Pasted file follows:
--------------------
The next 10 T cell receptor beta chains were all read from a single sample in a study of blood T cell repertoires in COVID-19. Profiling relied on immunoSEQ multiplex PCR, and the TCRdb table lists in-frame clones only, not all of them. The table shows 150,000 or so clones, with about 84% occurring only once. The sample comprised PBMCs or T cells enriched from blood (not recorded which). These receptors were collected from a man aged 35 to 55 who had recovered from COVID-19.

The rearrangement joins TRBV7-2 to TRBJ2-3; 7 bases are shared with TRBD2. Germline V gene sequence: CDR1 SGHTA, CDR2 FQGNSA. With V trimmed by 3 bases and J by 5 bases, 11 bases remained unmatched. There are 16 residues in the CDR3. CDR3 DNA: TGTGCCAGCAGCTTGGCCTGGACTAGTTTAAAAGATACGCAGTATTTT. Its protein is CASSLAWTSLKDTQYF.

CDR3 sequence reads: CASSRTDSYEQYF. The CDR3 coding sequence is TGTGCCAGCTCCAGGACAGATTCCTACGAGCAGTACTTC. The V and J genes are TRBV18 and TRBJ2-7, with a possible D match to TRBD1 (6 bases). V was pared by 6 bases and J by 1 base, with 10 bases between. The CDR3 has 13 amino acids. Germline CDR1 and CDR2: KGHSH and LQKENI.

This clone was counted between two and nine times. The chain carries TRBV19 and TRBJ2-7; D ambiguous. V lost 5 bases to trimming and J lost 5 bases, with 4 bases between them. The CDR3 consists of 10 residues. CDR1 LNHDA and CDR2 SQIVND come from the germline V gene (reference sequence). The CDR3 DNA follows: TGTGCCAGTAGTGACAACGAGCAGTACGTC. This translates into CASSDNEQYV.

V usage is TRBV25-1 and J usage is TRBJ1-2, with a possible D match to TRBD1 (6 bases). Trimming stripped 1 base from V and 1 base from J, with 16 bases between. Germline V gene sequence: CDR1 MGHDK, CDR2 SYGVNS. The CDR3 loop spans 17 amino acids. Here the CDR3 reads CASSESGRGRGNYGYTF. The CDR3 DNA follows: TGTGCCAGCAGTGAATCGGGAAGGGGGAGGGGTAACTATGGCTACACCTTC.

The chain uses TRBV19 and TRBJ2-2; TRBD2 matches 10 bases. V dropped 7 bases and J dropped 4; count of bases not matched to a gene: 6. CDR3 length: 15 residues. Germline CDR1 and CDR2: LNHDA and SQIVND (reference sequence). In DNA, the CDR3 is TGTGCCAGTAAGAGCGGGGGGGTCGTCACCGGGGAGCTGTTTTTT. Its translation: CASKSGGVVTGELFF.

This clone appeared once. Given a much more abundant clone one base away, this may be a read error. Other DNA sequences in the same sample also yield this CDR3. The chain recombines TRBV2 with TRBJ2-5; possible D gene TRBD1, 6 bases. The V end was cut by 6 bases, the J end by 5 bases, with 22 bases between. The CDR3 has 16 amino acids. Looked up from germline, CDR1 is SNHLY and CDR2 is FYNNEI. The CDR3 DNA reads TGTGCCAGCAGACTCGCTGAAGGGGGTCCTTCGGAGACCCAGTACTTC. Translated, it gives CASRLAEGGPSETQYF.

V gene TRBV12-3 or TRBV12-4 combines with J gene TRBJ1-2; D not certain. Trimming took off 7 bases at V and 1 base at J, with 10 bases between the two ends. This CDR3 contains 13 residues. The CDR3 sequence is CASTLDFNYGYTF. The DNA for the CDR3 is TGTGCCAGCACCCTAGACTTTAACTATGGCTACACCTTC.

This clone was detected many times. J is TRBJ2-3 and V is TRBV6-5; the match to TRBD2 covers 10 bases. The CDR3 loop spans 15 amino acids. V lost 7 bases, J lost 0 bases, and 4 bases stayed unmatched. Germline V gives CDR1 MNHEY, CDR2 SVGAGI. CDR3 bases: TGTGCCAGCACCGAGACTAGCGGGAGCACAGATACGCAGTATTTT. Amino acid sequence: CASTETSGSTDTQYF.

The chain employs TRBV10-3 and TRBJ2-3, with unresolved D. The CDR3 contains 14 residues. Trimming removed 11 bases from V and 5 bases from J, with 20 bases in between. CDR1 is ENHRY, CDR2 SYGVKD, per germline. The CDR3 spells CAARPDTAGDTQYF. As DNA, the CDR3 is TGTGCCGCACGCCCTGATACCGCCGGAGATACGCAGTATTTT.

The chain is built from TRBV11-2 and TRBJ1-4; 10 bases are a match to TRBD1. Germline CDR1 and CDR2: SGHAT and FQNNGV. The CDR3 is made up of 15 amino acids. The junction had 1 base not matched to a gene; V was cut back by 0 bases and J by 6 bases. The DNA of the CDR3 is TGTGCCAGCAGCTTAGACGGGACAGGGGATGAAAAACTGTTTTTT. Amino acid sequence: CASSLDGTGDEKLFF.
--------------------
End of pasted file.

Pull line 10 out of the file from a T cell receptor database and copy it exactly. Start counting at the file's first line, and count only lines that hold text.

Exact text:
The chain employs TRBV10-3 and TRBJ2-3, with unresolved D. The CDR3 contains 14 residues. Trimming removed 11 bases from V and 5 bases from J, with 20 bases in between. CDR1 is ENHRY, CDR2 SYGVKD, per germline. The CDR3 spells CAARPDTAGDTQYF. As DNA, the CDR3 is TGTGCCGCACGCCCTGATACCGCCGGAGATACGCAGTATTTT.